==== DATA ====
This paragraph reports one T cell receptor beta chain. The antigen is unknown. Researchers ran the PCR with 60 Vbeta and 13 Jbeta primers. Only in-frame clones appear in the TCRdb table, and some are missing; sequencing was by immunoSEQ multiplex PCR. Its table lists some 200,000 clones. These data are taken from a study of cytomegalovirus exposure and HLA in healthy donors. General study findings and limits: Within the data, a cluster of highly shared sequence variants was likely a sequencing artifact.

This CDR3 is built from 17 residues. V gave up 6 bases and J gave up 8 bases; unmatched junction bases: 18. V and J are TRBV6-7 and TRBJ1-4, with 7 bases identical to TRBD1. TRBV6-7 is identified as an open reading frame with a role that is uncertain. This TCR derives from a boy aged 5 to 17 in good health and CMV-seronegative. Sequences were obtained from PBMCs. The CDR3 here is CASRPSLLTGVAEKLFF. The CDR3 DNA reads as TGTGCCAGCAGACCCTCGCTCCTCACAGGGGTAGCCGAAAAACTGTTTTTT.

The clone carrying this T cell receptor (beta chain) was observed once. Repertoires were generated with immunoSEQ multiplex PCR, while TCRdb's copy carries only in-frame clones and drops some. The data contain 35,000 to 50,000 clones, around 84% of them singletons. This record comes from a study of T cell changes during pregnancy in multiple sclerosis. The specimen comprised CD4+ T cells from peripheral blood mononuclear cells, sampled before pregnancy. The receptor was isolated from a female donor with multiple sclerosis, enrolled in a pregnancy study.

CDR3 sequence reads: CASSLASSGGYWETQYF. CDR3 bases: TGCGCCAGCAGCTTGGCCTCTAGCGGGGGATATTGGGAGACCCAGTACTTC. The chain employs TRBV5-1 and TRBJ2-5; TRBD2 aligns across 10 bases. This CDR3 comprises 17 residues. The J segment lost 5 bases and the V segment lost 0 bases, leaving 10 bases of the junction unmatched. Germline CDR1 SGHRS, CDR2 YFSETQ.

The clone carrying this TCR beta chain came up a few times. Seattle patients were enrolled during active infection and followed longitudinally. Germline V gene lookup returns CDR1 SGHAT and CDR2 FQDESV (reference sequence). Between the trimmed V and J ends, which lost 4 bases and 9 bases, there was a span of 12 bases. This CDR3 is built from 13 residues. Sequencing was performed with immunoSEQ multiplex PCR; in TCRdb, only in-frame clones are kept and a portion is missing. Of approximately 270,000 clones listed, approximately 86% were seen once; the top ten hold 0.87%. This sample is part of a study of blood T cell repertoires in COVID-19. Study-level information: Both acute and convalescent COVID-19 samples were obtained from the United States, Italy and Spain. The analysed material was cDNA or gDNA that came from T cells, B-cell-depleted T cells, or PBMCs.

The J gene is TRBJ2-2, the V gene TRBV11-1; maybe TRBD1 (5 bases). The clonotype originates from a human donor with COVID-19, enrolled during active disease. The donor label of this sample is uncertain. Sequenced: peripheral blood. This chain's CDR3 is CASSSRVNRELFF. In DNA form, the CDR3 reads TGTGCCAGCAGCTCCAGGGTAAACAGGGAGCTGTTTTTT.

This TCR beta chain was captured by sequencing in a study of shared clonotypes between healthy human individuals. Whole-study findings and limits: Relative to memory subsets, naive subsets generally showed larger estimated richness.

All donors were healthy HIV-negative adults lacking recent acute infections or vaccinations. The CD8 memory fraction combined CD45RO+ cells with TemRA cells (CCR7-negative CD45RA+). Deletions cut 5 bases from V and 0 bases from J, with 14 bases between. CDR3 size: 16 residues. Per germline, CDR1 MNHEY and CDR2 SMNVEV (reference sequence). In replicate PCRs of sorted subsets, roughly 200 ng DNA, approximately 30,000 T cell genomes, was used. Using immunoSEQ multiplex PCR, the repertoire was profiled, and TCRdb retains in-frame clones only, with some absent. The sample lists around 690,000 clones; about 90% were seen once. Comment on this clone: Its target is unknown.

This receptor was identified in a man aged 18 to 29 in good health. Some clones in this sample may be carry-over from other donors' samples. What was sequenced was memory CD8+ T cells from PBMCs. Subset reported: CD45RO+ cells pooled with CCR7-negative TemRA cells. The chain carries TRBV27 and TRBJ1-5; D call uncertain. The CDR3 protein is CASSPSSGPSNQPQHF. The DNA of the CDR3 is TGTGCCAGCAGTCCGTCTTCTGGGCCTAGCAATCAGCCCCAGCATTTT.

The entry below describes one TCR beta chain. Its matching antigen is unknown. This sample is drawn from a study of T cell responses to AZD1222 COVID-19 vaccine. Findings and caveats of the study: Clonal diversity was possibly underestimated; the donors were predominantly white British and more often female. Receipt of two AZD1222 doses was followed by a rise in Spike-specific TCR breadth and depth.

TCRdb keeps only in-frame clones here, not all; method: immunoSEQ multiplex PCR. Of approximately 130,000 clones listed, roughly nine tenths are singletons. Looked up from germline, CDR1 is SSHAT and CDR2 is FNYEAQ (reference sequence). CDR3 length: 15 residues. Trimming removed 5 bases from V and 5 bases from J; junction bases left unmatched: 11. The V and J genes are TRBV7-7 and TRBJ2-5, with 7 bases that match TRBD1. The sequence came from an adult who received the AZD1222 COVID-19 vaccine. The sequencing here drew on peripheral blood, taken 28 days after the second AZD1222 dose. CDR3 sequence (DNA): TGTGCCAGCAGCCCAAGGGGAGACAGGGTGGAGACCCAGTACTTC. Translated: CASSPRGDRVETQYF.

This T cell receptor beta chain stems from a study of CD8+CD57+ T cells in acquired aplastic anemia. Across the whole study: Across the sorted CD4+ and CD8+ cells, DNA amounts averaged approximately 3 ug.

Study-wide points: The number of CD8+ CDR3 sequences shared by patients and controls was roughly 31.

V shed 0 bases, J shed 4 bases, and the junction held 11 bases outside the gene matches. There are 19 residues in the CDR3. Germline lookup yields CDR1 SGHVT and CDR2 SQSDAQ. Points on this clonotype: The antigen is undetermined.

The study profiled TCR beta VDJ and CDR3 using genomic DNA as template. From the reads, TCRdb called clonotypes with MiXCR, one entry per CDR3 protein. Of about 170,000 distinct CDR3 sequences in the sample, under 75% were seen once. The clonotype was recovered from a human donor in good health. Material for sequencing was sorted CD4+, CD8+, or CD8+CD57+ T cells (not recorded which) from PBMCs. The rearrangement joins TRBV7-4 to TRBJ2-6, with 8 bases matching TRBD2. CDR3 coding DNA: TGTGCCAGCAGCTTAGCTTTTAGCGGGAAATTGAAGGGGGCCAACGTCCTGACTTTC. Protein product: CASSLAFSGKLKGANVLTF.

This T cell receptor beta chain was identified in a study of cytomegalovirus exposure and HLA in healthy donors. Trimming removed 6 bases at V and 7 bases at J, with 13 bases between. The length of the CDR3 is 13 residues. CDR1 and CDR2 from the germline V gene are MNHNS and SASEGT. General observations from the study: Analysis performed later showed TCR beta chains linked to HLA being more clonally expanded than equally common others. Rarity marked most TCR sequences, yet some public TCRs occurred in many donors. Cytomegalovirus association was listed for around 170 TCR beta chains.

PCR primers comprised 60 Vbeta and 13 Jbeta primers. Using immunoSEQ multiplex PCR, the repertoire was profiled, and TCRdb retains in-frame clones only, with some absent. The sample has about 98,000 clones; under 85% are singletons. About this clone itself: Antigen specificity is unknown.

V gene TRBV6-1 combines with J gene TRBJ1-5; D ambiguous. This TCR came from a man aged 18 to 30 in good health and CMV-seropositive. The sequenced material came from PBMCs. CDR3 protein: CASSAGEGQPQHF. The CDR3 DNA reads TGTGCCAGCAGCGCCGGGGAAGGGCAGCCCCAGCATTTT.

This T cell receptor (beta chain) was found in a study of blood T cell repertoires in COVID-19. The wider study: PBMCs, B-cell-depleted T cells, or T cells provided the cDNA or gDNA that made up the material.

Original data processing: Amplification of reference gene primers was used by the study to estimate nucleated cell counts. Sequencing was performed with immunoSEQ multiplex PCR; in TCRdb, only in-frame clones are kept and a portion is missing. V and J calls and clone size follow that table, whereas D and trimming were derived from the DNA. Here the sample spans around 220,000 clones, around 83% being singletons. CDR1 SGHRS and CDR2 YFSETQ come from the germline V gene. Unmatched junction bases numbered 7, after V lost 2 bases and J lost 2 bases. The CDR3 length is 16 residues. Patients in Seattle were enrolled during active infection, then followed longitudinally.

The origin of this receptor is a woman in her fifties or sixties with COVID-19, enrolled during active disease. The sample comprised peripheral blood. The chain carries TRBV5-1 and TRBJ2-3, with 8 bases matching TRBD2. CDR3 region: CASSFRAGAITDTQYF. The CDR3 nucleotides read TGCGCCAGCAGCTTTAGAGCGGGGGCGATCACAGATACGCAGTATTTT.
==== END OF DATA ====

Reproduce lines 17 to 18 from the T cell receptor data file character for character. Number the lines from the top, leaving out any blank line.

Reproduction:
PCR primers comprised 60 Vbeta and 13 Jbeta primers. Using immunoSEQ multiplex PCR, the repertoire was profiled, and TCRdb retains in-frame clones only, with some absent. The sample has about 98,000 clones; under 85% are singletons. About this clone itself: Antigen specificity is unknown.

V gene TRBV6-1 combines with J gene TRBJ1-5; D ambiguous. This TCR came from a man aged 18 to 30 in good health and CMV-seropositive. The sequenced material came from PBMCs. CDR3 protein: CASSAGEGQPQHF. The CDR3 DNA reads TGTGCCAGCAGCGCCGGGGAAGGGCAGCCCCAGCATTTT.